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17th Nov 2016

The gender pay gap in Ireland has increased massively

We are now one of the worst countries worldwide for wage equality

This is appalling.

New findings suggest that the gender pay gap is now at 20% making Ireland one of the worst countries for equal pay.

The study carried out by Morgan McKinley and, has found that on average, men working in professional jobs earn €12,500 more than women when bonus and salary are taken into account.

When the two are split, the average salary gap stands at 16% while the bonus gap goes up as high as 50%.

“These are concerning findings and point to a problem which could have serious ramifications for the future”, said Karen O’Flaherty, Chief Operations Officer of Morgan McKinley.

“Greater wage transparency is going to be key going forward, companies need to start effectively addressing the issue, before they are obliged to.”

Surprisingly, the research shows that the gap actually increases along with the education level attained. For example, the gap is 10% for employees holding a BSc Degree and it actually rises to 33% for Executive MBA holders. That represents a gender pay gap of €32,500 difference annually, compared to €11,500 (22%) difference between men and women with no degree.

Financial Services has the highest pay gap of all sectors at 29% while sales jobs have the highest pay gap of all disciplines with males earning 23% greater than their female counterparts. This is because the line of work represent the employers with the highest bonuses and therefore the highest gender pay gap.

The lowest pay gaps were found in Big Data (3%), Accounting (5%), and Audit (8%).  This reflects efforts by professional services firms to ensure a greater gender balance among graduate intake.

“Overall the findings are in line with the latest report of the World Economic Forum which showed that the global gender pay gap has widened in the past four years to 59%, in spite of the improvements made in areas such as education”, Karen said.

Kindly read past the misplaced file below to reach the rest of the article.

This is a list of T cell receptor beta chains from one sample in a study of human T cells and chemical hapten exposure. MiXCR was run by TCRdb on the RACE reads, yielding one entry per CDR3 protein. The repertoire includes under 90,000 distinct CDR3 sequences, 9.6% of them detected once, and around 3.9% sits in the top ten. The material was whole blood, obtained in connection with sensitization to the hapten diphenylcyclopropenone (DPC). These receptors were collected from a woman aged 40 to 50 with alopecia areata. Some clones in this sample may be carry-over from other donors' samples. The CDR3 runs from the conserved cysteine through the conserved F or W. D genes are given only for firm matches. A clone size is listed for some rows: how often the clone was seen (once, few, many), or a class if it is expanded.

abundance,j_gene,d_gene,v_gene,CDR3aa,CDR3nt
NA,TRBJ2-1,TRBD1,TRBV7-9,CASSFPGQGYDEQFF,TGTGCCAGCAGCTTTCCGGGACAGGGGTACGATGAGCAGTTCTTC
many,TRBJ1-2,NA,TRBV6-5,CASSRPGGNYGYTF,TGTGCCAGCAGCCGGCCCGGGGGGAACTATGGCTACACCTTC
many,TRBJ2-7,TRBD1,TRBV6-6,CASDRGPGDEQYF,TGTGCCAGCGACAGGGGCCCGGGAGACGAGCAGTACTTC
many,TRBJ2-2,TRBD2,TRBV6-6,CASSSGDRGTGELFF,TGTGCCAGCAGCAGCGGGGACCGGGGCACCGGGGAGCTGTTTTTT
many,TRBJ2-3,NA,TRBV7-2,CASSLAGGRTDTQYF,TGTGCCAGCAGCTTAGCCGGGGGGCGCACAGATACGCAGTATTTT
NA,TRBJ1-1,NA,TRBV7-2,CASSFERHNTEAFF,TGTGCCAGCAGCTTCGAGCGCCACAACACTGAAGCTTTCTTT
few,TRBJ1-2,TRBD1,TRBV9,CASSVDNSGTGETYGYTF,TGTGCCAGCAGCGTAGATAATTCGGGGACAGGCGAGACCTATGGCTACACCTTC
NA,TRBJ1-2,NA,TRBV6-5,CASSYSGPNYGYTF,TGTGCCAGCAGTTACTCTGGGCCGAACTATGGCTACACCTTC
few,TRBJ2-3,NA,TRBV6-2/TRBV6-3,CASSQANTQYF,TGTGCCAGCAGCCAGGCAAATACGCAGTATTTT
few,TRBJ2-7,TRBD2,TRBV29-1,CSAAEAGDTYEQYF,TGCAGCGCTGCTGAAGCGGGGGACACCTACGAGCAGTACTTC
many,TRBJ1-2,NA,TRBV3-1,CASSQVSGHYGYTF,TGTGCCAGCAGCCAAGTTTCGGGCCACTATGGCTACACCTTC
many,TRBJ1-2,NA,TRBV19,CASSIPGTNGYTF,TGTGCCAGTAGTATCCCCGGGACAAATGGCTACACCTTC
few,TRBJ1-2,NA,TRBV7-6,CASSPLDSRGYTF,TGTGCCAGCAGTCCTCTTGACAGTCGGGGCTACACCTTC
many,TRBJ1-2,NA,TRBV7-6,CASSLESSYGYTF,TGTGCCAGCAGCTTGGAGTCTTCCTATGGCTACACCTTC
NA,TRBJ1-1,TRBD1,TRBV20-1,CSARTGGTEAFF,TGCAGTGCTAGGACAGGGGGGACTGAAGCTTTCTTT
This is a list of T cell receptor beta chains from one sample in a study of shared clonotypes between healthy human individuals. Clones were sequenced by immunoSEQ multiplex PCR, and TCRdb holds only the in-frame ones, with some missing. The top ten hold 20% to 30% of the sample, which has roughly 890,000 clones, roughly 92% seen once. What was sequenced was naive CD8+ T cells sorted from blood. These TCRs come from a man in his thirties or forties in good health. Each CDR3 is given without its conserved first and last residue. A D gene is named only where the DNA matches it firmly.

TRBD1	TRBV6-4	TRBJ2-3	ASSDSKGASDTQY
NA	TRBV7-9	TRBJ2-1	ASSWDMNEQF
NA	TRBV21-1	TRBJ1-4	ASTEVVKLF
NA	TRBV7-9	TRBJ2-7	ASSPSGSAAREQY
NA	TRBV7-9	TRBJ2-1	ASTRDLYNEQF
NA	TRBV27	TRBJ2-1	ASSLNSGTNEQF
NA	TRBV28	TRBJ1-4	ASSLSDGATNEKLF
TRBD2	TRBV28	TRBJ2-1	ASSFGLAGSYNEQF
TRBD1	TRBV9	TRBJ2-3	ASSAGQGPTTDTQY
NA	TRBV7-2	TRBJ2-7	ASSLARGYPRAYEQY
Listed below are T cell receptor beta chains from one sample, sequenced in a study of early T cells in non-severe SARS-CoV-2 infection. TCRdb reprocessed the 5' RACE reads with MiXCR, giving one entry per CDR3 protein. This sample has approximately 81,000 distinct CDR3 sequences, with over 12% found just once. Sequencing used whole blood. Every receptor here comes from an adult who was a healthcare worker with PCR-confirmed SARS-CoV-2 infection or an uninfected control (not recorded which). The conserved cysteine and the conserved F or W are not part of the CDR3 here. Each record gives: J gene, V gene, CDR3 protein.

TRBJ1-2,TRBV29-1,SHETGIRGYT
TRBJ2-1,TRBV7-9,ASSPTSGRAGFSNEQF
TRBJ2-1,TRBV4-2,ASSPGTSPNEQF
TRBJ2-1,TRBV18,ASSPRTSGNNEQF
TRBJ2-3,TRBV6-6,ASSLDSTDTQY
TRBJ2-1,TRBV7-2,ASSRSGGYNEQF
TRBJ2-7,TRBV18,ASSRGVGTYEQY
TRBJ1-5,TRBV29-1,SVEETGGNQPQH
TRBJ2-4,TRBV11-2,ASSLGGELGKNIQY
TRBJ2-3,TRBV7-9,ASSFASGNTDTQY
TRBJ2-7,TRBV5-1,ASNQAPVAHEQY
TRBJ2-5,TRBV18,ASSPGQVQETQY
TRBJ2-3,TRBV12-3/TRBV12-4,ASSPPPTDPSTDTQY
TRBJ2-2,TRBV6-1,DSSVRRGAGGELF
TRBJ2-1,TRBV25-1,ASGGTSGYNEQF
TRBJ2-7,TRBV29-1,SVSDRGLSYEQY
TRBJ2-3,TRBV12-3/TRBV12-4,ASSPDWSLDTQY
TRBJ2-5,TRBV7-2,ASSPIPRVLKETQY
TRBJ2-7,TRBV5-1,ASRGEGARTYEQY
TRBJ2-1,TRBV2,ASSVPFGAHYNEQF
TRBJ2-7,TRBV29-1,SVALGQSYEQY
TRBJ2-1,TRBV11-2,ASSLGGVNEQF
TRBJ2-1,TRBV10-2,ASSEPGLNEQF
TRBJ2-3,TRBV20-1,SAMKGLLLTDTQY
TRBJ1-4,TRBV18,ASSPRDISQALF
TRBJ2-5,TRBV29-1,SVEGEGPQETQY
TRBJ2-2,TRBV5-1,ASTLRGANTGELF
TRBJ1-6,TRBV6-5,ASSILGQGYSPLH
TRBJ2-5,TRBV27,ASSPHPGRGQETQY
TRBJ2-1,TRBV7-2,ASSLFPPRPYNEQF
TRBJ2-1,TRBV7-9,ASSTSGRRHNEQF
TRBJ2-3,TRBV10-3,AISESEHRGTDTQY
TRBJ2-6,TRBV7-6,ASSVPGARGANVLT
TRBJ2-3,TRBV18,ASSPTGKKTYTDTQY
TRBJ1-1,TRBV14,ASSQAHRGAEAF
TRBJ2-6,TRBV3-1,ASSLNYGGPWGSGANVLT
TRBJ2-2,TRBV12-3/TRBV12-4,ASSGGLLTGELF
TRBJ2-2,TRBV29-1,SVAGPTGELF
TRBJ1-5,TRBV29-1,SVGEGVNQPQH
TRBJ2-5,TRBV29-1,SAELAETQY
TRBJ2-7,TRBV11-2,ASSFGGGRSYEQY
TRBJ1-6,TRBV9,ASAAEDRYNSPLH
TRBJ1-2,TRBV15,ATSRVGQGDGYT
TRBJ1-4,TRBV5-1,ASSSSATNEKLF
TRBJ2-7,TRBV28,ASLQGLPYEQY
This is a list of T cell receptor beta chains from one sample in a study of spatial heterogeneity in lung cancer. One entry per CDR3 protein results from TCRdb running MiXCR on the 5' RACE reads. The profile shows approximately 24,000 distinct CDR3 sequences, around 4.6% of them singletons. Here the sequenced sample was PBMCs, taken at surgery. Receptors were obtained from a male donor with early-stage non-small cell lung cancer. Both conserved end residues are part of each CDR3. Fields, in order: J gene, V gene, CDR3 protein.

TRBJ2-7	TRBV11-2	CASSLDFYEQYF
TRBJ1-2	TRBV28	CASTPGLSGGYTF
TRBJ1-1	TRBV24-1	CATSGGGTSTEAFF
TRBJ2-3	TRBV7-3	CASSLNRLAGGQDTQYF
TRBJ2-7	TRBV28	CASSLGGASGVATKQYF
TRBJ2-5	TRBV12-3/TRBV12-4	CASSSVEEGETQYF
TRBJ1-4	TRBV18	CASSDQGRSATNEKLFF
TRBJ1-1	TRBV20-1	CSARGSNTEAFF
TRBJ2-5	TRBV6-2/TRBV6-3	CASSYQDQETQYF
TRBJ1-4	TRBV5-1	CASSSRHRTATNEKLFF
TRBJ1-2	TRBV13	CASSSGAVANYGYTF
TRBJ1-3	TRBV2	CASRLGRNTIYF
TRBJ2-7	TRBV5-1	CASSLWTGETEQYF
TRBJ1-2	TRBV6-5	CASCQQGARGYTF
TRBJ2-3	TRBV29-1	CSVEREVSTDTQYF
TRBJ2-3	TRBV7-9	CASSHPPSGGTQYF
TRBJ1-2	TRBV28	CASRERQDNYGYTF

Karen believes that there are certain actions to be taken to improve the situation.

”We have seen first-hand where employers who implement change in their recruitment processes have positively influenced the number of females progressing into male-dominated disciplines and vice versa”, she said

“Encouraging more girls to study STEM subjects will assist them to take up careers in areas like tech and engineering where the pay gap is lowest.

The availability of flexible working arrangements needs to become the norm in all organisations across every sector to ensure that females do not have to sacrifice their experience, progress and ultimately pay within an organisation that does not flex to suit their schedule and to enable men to take a shared approach to parenting and balance their role as earners.”

She also added that there was a serious need for more female role models.

  “The lack of female leaders has a knock on effect in inspiring the future female leaders”, she said.

“Mentoring groups for females have grown in momentum in recent years with the express intent of improving confidence in females to tackle issues such as career advancement, balancing career and parenthood, striving for better pay and ultimately the conviction to lead more.  A more confident and supported female workforce would have the positive effect of promoting a greater proportion of female representation at the leadership table as well as contributing to a reduction in the gender pay gap.”